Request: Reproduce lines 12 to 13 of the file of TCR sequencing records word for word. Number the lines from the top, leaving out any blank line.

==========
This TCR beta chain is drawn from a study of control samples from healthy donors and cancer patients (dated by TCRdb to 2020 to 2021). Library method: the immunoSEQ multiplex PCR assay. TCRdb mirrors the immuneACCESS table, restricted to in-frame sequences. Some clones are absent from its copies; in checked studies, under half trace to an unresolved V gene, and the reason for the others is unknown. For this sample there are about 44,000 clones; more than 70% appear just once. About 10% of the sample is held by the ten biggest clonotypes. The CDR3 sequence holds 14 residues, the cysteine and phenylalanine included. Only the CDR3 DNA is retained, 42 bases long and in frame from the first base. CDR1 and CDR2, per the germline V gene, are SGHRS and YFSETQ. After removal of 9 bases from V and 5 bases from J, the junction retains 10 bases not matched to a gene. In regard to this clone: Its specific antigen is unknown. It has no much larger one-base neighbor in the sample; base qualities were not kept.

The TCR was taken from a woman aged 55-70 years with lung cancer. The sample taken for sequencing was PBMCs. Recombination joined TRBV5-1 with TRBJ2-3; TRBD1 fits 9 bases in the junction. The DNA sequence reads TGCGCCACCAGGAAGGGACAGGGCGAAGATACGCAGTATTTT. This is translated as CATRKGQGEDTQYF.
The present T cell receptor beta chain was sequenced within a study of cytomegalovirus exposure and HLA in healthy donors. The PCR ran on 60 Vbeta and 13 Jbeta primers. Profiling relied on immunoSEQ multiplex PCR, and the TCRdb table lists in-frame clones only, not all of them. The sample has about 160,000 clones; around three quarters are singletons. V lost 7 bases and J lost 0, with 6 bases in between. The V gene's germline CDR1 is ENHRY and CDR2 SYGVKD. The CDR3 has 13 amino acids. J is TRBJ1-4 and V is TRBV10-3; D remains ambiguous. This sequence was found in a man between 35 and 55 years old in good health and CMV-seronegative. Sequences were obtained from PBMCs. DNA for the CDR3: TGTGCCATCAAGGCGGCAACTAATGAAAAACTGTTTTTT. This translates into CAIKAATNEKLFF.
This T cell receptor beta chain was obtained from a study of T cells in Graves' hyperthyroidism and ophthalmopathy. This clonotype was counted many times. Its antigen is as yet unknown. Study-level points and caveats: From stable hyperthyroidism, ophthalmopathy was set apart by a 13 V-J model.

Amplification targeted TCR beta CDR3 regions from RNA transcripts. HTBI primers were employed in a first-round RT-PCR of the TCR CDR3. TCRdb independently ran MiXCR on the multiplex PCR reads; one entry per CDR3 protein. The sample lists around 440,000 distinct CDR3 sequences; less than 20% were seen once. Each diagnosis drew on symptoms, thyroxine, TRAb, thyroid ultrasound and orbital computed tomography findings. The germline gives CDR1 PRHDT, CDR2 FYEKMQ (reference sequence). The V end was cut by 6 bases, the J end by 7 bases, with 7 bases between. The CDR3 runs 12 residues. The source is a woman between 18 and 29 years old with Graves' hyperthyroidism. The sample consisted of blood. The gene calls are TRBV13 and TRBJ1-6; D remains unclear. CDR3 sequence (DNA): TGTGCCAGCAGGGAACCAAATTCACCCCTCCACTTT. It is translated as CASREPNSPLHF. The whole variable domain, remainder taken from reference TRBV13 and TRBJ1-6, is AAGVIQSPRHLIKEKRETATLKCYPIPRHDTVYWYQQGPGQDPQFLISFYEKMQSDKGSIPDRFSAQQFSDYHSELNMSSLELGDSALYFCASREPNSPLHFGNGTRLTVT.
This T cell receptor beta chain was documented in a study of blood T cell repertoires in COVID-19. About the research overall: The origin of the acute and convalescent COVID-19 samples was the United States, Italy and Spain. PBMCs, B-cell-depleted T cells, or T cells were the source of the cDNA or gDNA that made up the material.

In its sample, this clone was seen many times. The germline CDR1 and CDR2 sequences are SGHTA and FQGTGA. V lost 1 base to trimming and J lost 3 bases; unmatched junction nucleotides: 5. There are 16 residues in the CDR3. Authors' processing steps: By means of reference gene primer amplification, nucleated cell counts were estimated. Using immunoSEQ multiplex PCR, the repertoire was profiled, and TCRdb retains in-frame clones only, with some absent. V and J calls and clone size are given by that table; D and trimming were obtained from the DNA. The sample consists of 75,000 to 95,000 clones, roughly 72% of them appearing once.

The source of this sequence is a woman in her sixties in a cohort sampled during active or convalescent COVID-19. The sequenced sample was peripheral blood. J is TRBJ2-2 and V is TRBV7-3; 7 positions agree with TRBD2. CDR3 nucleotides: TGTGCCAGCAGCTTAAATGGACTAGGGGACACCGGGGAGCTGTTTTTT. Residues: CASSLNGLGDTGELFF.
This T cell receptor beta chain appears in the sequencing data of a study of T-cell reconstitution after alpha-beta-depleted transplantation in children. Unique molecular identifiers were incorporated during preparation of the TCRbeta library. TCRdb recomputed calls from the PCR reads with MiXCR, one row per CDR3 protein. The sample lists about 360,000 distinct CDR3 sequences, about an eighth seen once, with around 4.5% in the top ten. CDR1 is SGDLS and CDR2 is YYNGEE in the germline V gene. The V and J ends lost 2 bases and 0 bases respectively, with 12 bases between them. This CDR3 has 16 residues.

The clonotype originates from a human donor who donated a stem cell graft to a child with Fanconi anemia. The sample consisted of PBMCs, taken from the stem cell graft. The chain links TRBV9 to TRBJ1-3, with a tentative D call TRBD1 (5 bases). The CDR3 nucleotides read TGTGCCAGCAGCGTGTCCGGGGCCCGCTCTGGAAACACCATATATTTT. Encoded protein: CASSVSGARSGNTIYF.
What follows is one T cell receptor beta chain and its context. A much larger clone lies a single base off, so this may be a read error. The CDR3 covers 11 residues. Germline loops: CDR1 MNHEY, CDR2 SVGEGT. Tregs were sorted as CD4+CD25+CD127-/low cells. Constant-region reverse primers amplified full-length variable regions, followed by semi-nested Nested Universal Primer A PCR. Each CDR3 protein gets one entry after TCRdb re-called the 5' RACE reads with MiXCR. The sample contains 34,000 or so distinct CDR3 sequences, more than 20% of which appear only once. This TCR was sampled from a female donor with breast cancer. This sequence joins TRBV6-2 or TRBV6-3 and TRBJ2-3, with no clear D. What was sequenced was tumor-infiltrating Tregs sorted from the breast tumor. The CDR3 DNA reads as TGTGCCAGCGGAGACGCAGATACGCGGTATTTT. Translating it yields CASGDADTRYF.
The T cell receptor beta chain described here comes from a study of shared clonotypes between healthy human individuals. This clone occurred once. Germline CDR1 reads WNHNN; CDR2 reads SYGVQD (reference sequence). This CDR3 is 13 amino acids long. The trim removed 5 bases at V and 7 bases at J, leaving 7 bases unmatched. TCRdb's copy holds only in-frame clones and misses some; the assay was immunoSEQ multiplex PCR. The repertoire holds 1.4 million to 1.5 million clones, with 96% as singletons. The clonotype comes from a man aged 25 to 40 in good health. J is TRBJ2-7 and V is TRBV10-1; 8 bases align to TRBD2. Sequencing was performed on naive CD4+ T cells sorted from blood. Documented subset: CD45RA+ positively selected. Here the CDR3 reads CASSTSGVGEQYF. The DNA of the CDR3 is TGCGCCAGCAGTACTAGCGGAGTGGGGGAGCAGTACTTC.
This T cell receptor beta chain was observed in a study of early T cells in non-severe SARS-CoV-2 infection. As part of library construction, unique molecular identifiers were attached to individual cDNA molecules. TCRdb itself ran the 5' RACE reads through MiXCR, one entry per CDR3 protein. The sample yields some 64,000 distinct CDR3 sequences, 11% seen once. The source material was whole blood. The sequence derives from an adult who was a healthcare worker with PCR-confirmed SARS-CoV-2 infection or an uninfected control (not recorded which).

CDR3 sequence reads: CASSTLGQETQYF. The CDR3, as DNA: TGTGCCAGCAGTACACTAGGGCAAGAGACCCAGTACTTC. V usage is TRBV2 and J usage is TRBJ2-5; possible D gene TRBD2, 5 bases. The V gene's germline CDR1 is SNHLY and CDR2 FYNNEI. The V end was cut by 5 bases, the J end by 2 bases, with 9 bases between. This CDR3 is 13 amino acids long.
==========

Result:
The T cell receptor beta chain described here comes from a study of shared clonotypes between healthy human individuals. This clone occurred once. Germline CDR1 reads WNHNN; CDR2 reads SYGVQD (reference sequence). This CDR3 is 13 amino acids long. The trim removed 5 bases at V and 7 bases at J, leaving 7 bases unmatched. TCRdb's copy holds only in-frame clones and misses some; the assay was immunoSEQ multiplex PCR. The repertoire holds 1.4 million to 1.5 million clones, with 96% as singletons. The clonotype comes from a man aged 25 to 40 in good health. J is TRBJ2-7 and V is TRBV10-1; 8 bases align to TRBD2. Sequencing was performed on naive CD4+ T cells sorted from blood. Documented subset: CD45RA+ positively selected. Here the CDR3 reads CASSTSGVGEQYF. The DNA of the CDR3 is TGCGCCAGCAGTACTAGCGGAGTGGGGGAGCAGTACTTC.
This T cell receptor beta chain was observed in a study of early T cells in non-severe SARS-CoV-2 infection. As part of library construction, unique molecular identifiers were attached to individual cDNA molecules. TCRdb itself ran the 5' RACE reads through MiXCR, one entry per CDR3 protein. The sample yields some 64,000 distinct CDR3 sequences, 11% seen once. The source material was whole blood. The sequence derives from an adult who was a healthcare worker with PCR-confirmed SARS-CoV-2 infection or an uninfected control (not recorded which).